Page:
Mobile Gaming – New Life with Kepler
Clearly the NVIDIA Tegra K1 processor has the most impressive graphics system seen in a mobile processor to date, and if there is one area where I feel confident that NVIDIA can maintain that advantage, it is with the substantial graphics architecture IP it holds. But as we saw with the release of the NVIDIA SHIELD, great graphical computing capability doesn’t always mean great content – Android games continue to lag behind consoles, PCs, and dedicated handhelds when it comes to high quality games.
With the Kepler integration in Tegra K1, some very exciting avenues are opening up. Check out this comparison table (provided by NVIDIA) that looks at the performance of its latest SoC against the Xbox 360 and Playstation 3.
Comparing these architectures is difficult since they are based on very different hardware. The crucial compute data points show an impressive equalization of graphics capability across the three platforms. The Tegra K1 has a higher peak shader performance, a higher texture rate, a larger addressable memory capacity, and support for more recent shader models like DX11 and OpenGL 4.4. Even looking at the processor performance of the quad A15, you’ll see roughly 1.5x the performance in the K1 versus the Xbox 360! The only area in question is the memory bandwidth provided by the Tegra K1, but the consoles have the advantage of desktop-class memory buses and power consumption.
Just as important as the hardware performance is the API support of the hardware. Tegra K1 supports both DirectX 11 as well as OpenGL 4.4, though I think it is clear that OpenGL is going to become the key player for NVIDIA on this product. Games developed for the Playstation 3 were all built using OpenGL and upcoming titles built for the Playstation 4 will use OpenGL as well, leaving a door wide open for the Tegra K1 that other SoCs in the mobile ecosystem just cannot match. Imagine a market in which nearly all of the previous generation console titles are available for Tegra K1 based products thanks to the portability of the graphics API.
It may not be that far off of a dream – NVIDIA has always invested heavily in developer tools for gaming, and the introduction of the Tegra K1 means that these tools will address it as well. NVIDIA is actively working on perfecting the tools to enable game developers to easily port games from OpenGL on GeForce to OpenGL on Tegra K1. It is not a trivial feat, but NVIDIA did bring out several demonstrations to drive home the point that it’s possible. It is amazing when it works.
NVIDIA has ported a handful of Unreal Engine 4 demos to the Tegra K1 and I got to see them running in person on the reference platforms last month. The “room” demo and the shooter demo both worked flawlessly and produced gaming and image quality that I had not seen before in a mobile device. The number of games and developers working with Unreal Engine is staggering and NVIDIA is putting a lot of emphasis on perfecting the implementation on K1. In fact, you might have seen a tweet from Epic’s Mark Rein recently that was cleverly hiding excitement over Tegra K1…
Serious Sam 3, a game released in 2011, was shown working on the same reference platform.
NVIDIA’s Tony Tomasi, Senior VP of Content and Technology, was glowing with excitement over these hardware and software innovations and what it will mean for mobile gaming. NVIDIA is removing all the roadblocks of technology that are currently preventing developers from bringing world class content to mobile devices. Matching performance with the previous generation of consoles, while also supporting newer feature sets and APIs, could be a perfect combination to finally get NVIDIA’s Tegra chip in a place where it can succeed and thrive.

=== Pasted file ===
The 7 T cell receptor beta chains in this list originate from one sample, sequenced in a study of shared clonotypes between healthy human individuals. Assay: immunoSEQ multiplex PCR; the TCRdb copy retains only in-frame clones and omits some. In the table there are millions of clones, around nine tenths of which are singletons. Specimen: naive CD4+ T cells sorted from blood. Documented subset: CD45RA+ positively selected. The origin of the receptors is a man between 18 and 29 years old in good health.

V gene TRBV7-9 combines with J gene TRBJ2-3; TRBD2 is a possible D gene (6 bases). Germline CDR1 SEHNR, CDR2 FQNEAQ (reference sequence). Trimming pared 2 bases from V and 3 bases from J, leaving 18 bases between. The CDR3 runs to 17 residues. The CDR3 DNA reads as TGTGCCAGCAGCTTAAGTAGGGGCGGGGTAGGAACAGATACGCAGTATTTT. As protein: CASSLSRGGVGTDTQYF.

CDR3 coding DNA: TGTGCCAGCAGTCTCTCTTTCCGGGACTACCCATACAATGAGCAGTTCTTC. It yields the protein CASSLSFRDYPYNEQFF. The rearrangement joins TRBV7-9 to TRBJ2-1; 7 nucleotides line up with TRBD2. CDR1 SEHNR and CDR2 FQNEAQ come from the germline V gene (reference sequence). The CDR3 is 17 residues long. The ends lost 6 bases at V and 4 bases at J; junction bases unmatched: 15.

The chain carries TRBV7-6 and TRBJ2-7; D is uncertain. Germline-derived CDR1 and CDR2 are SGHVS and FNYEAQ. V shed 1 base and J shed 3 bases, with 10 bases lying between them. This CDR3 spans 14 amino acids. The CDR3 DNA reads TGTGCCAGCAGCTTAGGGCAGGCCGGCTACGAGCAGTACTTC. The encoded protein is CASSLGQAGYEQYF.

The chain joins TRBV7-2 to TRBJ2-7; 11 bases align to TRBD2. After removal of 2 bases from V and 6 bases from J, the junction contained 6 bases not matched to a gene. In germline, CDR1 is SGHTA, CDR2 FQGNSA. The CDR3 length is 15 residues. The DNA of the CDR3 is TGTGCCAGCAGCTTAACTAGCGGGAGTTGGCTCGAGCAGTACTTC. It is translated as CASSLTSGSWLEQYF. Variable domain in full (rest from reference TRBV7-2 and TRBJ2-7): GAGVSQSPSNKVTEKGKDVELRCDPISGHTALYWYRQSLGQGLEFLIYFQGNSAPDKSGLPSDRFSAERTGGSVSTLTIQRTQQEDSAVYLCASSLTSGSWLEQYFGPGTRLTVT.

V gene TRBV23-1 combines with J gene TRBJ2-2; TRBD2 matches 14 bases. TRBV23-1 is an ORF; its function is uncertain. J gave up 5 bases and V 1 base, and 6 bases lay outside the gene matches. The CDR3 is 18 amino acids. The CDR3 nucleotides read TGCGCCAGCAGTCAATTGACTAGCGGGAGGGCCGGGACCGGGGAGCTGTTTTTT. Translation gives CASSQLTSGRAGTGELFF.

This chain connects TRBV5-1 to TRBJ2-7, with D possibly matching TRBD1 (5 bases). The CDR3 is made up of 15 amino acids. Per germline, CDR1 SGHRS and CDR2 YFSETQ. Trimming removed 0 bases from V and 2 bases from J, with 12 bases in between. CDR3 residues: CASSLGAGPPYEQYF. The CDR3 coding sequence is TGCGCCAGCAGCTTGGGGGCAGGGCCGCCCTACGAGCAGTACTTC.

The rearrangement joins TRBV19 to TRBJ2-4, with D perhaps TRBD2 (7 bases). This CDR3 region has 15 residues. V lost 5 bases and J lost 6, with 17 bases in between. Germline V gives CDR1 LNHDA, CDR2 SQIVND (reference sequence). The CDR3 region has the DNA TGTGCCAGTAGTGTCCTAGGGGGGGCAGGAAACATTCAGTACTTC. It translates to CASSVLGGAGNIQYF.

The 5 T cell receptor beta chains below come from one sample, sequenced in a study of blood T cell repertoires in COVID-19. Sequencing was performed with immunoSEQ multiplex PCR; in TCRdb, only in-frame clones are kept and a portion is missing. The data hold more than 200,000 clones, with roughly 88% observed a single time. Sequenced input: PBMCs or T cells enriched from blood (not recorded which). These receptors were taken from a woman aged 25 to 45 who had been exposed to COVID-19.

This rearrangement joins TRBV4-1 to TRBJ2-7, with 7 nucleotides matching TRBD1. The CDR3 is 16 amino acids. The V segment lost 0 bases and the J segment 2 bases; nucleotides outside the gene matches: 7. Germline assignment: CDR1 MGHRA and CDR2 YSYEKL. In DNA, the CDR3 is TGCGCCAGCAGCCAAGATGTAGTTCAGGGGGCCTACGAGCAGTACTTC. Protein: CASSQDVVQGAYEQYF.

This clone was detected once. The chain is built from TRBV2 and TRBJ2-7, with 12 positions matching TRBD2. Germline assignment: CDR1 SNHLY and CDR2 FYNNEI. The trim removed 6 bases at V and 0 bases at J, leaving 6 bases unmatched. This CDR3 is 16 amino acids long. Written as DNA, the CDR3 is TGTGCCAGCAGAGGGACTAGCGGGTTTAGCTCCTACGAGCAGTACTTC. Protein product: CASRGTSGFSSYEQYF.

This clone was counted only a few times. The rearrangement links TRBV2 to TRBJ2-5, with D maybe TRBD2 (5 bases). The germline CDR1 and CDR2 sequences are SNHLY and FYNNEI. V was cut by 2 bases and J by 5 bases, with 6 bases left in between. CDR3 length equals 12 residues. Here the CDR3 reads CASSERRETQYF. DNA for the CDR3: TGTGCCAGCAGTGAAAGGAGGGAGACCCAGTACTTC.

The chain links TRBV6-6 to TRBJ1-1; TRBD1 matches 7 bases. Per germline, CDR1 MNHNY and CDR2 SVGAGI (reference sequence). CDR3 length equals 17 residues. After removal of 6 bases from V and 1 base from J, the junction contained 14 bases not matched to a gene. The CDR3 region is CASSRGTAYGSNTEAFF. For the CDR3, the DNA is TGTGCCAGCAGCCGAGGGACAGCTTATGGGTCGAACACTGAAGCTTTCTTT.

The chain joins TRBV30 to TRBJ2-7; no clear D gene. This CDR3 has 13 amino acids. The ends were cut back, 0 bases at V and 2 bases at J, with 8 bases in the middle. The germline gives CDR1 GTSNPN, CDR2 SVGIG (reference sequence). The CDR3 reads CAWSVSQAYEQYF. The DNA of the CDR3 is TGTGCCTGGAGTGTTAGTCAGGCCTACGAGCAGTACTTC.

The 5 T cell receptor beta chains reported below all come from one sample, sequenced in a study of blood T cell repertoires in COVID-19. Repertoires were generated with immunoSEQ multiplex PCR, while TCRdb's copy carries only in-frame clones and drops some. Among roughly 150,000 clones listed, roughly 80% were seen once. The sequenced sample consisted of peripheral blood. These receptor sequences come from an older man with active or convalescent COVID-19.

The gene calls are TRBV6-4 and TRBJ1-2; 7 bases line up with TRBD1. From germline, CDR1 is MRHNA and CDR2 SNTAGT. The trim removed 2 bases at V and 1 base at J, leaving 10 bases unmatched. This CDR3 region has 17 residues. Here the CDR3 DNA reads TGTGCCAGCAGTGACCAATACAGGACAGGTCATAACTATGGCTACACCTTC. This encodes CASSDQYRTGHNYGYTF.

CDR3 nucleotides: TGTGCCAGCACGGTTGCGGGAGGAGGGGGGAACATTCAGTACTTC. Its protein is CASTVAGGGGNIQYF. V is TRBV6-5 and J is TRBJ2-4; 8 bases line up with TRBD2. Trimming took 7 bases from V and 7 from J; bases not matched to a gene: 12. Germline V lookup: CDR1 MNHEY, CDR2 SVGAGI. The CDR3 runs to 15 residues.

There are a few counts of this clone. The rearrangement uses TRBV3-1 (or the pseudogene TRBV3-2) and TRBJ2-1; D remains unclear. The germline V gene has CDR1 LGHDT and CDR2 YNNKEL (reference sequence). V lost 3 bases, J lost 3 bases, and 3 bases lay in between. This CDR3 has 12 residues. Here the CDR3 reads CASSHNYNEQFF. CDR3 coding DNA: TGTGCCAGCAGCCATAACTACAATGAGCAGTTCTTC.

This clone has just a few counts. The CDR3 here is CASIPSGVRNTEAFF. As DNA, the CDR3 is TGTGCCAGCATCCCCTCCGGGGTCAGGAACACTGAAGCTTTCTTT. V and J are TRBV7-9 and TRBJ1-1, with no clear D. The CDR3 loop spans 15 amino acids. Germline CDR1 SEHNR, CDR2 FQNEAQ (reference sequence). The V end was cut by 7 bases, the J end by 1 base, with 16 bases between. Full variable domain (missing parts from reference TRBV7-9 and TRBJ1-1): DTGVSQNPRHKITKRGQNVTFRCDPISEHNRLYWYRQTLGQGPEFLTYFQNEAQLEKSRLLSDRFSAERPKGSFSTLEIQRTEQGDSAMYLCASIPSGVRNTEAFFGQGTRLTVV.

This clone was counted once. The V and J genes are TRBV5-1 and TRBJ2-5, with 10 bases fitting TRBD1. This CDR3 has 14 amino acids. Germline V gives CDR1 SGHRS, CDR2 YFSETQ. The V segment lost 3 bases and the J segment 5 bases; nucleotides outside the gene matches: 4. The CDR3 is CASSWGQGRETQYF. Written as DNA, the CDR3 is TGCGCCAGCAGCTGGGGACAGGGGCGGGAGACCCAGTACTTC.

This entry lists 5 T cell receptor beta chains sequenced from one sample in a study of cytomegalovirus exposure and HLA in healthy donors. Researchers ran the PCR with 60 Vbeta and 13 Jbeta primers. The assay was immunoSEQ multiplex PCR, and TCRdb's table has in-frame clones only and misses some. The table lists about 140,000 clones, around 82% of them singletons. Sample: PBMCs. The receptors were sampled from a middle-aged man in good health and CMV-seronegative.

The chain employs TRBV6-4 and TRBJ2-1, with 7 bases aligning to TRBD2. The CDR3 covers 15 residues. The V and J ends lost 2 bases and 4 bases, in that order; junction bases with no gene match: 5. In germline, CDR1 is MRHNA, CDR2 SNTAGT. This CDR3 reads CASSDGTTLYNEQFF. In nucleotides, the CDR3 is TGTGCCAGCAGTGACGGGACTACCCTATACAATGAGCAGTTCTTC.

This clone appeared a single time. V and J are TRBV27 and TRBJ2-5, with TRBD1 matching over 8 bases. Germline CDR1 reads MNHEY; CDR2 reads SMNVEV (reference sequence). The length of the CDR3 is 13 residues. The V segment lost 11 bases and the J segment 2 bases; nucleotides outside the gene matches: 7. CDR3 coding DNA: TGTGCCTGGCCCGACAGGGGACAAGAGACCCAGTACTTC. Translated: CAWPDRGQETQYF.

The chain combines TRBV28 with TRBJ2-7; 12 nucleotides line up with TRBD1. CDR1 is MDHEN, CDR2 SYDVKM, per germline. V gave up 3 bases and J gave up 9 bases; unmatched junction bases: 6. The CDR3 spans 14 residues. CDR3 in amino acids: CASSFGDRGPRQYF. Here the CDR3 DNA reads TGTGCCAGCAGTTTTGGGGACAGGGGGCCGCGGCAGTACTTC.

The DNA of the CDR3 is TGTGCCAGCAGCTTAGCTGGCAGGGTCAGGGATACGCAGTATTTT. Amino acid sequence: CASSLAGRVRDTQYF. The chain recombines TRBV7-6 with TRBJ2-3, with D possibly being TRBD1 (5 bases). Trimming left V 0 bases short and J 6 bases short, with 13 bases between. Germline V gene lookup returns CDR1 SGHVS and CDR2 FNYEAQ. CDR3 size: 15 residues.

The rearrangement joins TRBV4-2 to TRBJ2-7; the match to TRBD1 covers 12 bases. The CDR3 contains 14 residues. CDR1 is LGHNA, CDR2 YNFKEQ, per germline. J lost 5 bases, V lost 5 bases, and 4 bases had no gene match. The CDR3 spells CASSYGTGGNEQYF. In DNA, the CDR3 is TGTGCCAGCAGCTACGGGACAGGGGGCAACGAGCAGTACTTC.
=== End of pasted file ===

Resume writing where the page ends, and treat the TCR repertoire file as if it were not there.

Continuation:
Trust me, there are still lots of questions about Tegra K1 that keep us from getting too excited. The features and performance as presented by NVIDIA during our previous briefings as well as during the press conference last night are truly impressive, but this company above all others knows how to market and present its products. I was hoping we would have a prototype reference Tegra K1 system prior to writing this article that would allow us to do much more in line with a full review rather than a feature and system preview. Alas, that didn’t happen, so we’ll wait for one to make it to our offices and give it a thorough analysis.
Speaking of availability of samples, as of this writing we don’t have any official retail ready products to announce based on the Tegra K1 at all. NVIDIA told me in December that they expect to have products for consumers based on K1 in the first half of 2014. Super phones were confirmed but not for the North America region so they might be relegated to outside the US once again.
It would be crazy for NVIDIA to not continue down the line with its own mobile devices in the Tegra line, so you will surely see an updated SHIELD using Tegra K1 and with the prototype K1 tablet already integrated into the Note 7 chassis, that’s a shoe in as well. In fact, we even had specifications of that prototype available to us beforehand; 1920×1200 resolution screen, 4GB of memory and of course the Tegra K1 SoC.
The Denver-based iteration of Tegra K1 brings a dramatic shift to NVIDIA place in the mobile market and moves them up to a very exclusive tier of ARM partner. Performance and effiency of these custom cores with the ARMv8 64-bit architecture is going to be very interesting to see later in 2014 and we'll be able to judge the first product from the engineers that NVIDIA has been scooping up for the last 5 years.
NVIDIA’s Tegra K1 is ambitious and is the first true iteration on the company’s initial goals for the Tegra line. Yet again, we see the beginnings of an SoC that could actually shift the direction of the industry; we just need to see implementations that are as exciting as the chip itself.